Setting aside the children who face these additional challenges by attending well-funded schools through school choice, the program also has negative impacts on the students who are left behind in underperforming schools. Though some families within minority groups have the resources available to opt out of their local schools, the vast majority of minority students do not. As students leave schools throughout the city, the per-pupil funding that goes along with the students is taken away from the school. As the majority of children who do not transfer schools are low-income and speak limited English, it puts more pressure on the schools. Both populations have individual and unique challenges, meaning schools require many resources in order to support the student community as a whole. As the English-speaking and higher income minority students move away, “declining budgets combined with higher need student populations mean that these schools are forced to do more with less” (Mader 24). Essentially, local schools must help disadvantaged students while simultaneously enduring budget cuts across the board.
Though on paper school choice policies seem to provide better integration, when implemented, they can actually lead to more segregation in schools. Though diversity across the city has increased, diversity within the city’s public school system has decreased as school choice policies become more popular (Mader 24). While this is a correlation, there is not necessarily a causal relationship between the two; it is true that if every student who had switched out of their zone had stayed in it, the school system would be less segregated (Mader 4). Schools themselves can contribute to the segregation by holding open houses for prospective students during inconvenient hours or socially pressuring lower-income parents by declaring that their school is “not a free-lunch school” (Chen).
Additionally, as wealthy and white parents can see test scores of high performing schools, it indicates to the parents that the school typically has a similar racial and socio-economic makeup to them (Mader 17). Wealthy parents are often wary of sending their children to schools with low test scores, as test scores at a school are typically an indicator of the success children will have in secondary and higher education. Local zoned schools in primarily minority areas often have lower test scores due to lack of resources and underfunding, meaning that even if wealthy parents live in a primarily minority area, they often opt to send their children to other schools (Wall). This means that those parents, primarily non-English speakers and low-income, who do not have the resources to complete school choice applications are left with struggling schools.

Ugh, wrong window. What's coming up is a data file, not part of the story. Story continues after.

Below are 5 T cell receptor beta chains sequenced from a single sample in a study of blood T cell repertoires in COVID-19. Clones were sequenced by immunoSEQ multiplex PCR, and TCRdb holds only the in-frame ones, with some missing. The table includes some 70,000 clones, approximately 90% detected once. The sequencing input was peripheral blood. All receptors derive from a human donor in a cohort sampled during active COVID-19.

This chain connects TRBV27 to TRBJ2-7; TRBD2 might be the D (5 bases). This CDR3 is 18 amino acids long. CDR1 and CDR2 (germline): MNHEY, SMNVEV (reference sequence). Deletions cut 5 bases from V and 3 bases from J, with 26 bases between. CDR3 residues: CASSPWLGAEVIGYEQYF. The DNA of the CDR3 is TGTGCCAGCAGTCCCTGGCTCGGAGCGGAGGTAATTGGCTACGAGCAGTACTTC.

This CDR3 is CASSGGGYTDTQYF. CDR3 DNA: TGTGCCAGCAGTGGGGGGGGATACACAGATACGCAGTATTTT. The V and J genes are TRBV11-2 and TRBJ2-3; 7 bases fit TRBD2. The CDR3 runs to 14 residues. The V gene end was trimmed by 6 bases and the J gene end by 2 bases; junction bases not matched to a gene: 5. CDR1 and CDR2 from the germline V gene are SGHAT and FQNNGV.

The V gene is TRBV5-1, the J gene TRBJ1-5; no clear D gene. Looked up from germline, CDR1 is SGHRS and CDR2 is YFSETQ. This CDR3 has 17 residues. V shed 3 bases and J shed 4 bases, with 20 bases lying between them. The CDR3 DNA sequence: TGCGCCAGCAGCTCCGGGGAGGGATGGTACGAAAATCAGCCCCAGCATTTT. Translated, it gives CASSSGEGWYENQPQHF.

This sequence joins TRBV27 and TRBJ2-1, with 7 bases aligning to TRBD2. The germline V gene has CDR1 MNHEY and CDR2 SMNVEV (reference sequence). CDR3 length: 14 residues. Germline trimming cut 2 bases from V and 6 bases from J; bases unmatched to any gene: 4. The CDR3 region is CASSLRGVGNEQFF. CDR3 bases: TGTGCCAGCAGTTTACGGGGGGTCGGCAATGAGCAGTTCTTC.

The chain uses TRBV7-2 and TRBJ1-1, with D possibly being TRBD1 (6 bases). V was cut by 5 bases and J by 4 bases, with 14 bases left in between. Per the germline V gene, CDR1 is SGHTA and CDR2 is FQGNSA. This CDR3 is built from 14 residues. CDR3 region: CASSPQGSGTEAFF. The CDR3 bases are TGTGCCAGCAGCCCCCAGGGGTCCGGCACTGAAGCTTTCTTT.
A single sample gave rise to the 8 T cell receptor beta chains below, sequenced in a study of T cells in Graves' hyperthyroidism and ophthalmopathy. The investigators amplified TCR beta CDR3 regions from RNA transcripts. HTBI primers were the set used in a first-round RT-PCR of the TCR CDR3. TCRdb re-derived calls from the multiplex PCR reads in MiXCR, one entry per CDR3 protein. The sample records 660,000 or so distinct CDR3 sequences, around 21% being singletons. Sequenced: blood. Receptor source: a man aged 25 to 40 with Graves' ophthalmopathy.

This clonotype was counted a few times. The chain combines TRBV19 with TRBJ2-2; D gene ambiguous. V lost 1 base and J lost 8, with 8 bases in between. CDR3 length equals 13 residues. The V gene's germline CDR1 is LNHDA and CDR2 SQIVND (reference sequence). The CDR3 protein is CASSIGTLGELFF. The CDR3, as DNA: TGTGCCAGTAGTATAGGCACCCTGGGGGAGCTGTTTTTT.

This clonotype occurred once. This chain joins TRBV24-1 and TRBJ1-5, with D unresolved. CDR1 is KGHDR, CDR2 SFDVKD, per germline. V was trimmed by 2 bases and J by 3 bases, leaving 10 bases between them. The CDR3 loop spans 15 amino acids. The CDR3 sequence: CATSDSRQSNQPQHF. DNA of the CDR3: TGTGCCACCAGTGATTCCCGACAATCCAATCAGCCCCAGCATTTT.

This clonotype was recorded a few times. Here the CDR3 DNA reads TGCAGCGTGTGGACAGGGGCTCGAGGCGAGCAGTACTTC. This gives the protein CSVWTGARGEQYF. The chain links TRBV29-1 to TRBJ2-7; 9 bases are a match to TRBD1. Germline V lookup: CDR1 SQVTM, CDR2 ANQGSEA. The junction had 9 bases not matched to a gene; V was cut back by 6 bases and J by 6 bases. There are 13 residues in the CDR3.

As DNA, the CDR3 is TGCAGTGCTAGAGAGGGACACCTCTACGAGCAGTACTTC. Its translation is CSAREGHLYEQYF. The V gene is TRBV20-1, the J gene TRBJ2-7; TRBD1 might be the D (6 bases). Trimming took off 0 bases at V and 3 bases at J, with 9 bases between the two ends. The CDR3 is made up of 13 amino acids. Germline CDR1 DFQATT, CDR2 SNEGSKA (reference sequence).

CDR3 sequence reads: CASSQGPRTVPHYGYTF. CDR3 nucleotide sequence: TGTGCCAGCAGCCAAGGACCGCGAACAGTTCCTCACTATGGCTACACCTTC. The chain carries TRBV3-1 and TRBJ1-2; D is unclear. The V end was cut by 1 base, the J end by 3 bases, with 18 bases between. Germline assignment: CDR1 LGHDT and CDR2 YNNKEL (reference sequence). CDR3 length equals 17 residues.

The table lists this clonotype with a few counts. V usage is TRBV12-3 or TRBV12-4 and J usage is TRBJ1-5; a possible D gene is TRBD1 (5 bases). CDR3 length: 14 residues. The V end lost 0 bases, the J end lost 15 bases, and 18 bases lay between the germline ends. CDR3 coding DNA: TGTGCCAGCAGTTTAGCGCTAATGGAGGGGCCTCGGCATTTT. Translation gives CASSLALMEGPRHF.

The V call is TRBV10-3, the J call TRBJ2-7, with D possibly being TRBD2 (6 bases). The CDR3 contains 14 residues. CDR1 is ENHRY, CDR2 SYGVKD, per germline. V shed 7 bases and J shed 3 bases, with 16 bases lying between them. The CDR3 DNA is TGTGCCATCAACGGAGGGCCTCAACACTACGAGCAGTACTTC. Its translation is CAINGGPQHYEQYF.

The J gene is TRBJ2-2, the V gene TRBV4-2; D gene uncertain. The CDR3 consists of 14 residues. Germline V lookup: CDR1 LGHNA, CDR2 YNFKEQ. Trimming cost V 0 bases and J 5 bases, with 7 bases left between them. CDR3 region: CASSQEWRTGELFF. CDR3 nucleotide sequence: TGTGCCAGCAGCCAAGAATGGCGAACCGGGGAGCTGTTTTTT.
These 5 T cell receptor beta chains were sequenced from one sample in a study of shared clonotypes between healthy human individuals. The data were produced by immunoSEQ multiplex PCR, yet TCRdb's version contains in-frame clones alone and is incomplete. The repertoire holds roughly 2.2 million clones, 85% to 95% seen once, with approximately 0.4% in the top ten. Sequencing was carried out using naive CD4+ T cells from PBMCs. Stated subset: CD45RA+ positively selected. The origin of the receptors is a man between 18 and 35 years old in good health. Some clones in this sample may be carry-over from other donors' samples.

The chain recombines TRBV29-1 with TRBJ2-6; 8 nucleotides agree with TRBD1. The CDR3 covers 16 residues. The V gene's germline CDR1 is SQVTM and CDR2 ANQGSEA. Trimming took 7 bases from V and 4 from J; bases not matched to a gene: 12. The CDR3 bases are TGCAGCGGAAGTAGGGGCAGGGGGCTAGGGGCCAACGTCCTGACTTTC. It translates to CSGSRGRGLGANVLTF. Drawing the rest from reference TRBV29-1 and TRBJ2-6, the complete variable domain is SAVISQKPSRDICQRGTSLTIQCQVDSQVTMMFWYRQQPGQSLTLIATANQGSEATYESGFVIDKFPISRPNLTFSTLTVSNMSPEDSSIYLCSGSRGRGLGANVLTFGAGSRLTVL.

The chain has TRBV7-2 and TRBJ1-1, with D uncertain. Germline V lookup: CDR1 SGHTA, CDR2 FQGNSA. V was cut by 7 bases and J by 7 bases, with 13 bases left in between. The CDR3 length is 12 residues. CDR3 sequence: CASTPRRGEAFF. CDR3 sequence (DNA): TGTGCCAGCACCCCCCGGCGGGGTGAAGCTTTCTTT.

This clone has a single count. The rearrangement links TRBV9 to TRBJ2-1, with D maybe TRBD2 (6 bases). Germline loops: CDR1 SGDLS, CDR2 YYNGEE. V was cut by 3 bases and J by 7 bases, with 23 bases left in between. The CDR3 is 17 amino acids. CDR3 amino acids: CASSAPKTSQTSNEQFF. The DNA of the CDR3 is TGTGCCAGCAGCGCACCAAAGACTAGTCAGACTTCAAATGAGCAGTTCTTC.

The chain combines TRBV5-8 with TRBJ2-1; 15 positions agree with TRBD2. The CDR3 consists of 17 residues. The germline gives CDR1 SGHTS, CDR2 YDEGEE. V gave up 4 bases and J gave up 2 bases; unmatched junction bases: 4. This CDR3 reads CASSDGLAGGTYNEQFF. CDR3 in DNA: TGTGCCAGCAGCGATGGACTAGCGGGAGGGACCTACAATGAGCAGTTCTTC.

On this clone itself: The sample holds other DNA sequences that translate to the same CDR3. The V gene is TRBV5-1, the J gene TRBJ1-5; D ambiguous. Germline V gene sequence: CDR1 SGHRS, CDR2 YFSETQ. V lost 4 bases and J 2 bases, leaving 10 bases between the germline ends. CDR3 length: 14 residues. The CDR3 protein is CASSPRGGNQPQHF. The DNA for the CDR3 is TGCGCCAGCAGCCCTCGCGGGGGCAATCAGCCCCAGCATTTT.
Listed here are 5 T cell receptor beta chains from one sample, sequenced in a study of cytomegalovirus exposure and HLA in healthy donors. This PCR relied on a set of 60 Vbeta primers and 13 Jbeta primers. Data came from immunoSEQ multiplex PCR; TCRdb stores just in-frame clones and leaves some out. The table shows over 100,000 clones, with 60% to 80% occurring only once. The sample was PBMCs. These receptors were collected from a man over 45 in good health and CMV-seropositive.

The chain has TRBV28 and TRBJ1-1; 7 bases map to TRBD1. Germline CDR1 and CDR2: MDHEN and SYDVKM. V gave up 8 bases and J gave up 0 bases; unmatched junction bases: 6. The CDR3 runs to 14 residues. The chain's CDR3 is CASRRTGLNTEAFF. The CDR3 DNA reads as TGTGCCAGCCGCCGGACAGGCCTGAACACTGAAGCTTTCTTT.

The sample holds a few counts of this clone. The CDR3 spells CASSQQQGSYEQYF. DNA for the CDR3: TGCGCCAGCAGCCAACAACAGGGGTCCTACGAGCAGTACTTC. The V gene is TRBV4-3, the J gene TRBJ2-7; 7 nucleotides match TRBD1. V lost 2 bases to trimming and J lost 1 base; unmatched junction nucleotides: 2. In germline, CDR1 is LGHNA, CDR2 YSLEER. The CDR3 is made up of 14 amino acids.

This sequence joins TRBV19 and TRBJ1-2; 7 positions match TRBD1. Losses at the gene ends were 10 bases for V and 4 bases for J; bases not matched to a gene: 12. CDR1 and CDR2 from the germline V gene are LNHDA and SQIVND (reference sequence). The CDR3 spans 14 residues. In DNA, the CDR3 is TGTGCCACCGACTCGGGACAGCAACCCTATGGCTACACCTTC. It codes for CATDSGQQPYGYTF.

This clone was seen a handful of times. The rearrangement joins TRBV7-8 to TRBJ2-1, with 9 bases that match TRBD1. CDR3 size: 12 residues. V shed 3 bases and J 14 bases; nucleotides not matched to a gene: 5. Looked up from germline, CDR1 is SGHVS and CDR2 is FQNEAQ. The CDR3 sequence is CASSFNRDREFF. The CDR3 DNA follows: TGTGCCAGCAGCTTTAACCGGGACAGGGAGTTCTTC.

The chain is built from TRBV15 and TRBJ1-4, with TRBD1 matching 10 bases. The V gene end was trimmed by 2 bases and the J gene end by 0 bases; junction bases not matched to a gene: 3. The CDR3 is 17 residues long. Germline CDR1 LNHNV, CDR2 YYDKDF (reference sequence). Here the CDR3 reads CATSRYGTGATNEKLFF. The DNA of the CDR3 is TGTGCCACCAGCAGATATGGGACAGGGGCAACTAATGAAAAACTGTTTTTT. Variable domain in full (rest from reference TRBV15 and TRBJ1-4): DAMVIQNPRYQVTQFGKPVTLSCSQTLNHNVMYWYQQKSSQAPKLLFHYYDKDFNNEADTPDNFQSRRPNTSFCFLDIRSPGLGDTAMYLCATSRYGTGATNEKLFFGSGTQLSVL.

School choice in New York City was created to serve the purpose of providing opportunities for children who lived in areas of the city with underfunded schools or more financial need. No matter the intentions of the policy, the impacts of the school choice system in the city have harmed minority, particularly Hispanic and Black communities. If fifty parents want their child to attend the best school in the city, but there are only twenty spots at said school, thirty parents will be left with unappealing options.
The complicated application and lottery system, combined with the fact that many schools make themselves unappealing towards minority students, means that the twenty students who end up attending the best schools are typically white or higher income. Adding an application to attend public school on top of a family that is already low income or does not speak English makes something that should be a civil right, an equal education, a complex and unwelcoming process. Not only does this create inequality within schools, but it contributes to an overall cycle of low-income families.